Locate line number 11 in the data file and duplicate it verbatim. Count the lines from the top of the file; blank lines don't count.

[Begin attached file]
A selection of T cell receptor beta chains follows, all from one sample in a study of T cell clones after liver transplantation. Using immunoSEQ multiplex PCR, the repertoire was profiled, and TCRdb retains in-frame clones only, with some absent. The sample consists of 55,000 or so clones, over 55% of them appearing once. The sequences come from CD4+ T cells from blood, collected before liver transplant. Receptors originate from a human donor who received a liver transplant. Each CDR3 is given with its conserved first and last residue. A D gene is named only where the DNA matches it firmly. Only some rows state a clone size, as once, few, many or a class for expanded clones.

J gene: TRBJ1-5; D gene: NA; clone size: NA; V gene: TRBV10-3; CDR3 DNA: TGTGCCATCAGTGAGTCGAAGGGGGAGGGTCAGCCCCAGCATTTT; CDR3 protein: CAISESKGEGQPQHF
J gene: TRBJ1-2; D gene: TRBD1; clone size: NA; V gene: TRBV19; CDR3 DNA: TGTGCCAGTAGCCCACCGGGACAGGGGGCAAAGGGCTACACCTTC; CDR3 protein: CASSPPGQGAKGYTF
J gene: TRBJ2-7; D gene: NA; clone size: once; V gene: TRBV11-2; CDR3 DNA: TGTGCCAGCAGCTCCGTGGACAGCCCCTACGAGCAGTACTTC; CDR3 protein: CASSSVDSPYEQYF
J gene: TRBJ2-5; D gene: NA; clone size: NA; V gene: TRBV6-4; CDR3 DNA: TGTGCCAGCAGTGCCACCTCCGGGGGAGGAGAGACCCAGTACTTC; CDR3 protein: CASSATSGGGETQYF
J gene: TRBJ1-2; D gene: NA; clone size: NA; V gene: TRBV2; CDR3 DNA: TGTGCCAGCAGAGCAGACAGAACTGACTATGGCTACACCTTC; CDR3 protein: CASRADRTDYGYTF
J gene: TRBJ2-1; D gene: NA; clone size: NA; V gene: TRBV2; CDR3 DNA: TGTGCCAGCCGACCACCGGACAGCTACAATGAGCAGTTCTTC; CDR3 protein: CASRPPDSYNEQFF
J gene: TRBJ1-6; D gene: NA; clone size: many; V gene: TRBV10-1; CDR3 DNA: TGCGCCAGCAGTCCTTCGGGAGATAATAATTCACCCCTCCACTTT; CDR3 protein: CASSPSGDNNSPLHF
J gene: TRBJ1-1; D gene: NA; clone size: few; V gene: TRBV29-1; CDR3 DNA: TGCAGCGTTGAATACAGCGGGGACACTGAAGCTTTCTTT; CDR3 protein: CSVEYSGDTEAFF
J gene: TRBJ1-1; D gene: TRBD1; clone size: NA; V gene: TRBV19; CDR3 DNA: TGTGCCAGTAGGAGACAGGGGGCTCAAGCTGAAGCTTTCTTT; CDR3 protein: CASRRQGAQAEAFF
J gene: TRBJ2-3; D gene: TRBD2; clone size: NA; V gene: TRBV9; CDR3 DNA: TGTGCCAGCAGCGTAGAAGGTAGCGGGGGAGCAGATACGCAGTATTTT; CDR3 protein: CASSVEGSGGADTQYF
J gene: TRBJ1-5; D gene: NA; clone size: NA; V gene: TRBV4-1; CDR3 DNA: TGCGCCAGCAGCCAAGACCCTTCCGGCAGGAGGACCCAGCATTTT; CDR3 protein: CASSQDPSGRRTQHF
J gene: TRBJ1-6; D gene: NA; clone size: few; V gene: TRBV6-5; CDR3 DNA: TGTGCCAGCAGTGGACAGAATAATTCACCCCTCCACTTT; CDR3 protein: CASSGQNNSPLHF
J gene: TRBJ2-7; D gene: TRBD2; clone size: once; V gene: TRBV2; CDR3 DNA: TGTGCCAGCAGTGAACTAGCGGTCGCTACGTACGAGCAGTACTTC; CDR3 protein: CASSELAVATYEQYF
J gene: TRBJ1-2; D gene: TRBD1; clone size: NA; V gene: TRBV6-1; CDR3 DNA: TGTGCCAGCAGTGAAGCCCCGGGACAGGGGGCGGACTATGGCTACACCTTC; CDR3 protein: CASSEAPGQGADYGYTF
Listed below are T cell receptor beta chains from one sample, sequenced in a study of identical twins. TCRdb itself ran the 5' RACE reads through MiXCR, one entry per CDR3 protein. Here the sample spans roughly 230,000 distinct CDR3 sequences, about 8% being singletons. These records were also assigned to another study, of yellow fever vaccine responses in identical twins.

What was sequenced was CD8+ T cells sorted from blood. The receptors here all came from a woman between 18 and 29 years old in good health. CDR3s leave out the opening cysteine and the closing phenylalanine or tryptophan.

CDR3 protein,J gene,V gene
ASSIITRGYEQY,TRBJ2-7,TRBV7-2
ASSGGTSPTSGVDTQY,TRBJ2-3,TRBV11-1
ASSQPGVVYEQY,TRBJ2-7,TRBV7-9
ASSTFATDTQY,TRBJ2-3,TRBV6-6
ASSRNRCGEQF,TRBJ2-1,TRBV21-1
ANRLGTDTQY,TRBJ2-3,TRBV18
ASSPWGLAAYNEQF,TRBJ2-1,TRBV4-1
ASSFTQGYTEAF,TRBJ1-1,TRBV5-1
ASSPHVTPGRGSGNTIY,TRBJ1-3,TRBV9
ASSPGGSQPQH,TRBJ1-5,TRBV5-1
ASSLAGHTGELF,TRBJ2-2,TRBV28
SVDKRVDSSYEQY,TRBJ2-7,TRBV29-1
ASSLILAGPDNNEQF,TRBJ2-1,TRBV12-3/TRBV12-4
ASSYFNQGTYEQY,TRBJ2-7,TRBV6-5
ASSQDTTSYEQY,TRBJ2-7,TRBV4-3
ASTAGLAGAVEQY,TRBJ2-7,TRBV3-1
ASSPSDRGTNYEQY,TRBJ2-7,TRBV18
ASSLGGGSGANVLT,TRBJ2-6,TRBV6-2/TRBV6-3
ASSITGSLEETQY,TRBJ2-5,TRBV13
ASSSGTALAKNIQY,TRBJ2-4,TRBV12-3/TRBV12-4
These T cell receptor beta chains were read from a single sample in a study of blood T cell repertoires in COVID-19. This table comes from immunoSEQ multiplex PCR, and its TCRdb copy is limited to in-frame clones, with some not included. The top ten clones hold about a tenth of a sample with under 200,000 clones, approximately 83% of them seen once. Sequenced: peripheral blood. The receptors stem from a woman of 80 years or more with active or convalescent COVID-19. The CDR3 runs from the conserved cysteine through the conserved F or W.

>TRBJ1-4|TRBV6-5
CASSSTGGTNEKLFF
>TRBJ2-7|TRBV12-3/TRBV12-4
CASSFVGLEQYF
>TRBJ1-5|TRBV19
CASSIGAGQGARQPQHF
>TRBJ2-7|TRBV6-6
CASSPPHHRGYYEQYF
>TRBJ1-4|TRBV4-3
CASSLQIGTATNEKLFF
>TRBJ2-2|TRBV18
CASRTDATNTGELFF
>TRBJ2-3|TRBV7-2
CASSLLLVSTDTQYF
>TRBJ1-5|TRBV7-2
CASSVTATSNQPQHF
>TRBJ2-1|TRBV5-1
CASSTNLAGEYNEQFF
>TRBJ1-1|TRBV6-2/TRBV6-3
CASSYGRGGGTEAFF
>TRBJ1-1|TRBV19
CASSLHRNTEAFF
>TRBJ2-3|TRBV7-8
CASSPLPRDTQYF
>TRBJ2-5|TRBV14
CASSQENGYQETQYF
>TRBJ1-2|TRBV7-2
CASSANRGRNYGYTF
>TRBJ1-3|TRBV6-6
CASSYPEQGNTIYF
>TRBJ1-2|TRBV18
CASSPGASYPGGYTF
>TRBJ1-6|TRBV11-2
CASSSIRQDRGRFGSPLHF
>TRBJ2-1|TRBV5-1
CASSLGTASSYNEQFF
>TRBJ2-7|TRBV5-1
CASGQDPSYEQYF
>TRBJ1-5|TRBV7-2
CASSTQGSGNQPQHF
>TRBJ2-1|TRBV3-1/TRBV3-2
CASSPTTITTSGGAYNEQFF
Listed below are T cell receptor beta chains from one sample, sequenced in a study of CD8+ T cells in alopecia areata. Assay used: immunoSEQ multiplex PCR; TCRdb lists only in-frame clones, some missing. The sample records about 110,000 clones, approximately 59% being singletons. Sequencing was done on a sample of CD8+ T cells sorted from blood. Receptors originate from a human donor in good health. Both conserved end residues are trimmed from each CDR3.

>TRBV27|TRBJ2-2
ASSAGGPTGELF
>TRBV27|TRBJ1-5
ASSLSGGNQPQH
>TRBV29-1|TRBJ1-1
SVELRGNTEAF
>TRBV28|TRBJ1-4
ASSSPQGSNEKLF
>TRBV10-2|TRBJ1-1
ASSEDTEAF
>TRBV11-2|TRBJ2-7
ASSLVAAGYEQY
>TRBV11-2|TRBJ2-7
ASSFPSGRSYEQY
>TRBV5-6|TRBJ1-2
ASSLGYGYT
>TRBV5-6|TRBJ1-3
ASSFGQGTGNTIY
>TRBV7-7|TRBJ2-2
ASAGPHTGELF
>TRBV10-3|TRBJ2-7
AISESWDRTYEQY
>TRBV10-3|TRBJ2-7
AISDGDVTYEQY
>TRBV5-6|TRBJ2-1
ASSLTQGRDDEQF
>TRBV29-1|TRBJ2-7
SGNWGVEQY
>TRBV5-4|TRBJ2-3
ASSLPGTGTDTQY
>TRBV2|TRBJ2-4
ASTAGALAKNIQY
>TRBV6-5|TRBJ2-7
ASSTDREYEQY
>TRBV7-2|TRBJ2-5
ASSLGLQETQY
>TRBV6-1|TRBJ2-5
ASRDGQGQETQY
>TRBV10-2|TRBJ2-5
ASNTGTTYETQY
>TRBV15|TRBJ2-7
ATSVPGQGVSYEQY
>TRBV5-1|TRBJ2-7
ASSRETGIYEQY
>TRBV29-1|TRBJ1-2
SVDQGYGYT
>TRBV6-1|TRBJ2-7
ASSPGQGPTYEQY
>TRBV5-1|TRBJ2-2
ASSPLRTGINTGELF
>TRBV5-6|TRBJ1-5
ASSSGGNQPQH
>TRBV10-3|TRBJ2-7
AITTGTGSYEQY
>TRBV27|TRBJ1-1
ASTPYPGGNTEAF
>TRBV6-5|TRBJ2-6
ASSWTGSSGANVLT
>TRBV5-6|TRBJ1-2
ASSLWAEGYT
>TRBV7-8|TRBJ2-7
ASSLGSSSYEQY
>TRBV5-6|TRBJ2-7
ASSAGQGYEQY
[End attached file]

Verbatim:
J gene: TRBJ2-3; D gene: TRBD2; clone size: NA; V gene: TRBV9; CDR3 DNA: TGTGCCAGCAGCGTAGAAGGTAGCGGGGGAGCAGATACGCAGTATTTT; CDR3 protein: CASSVEGSGGADTQYF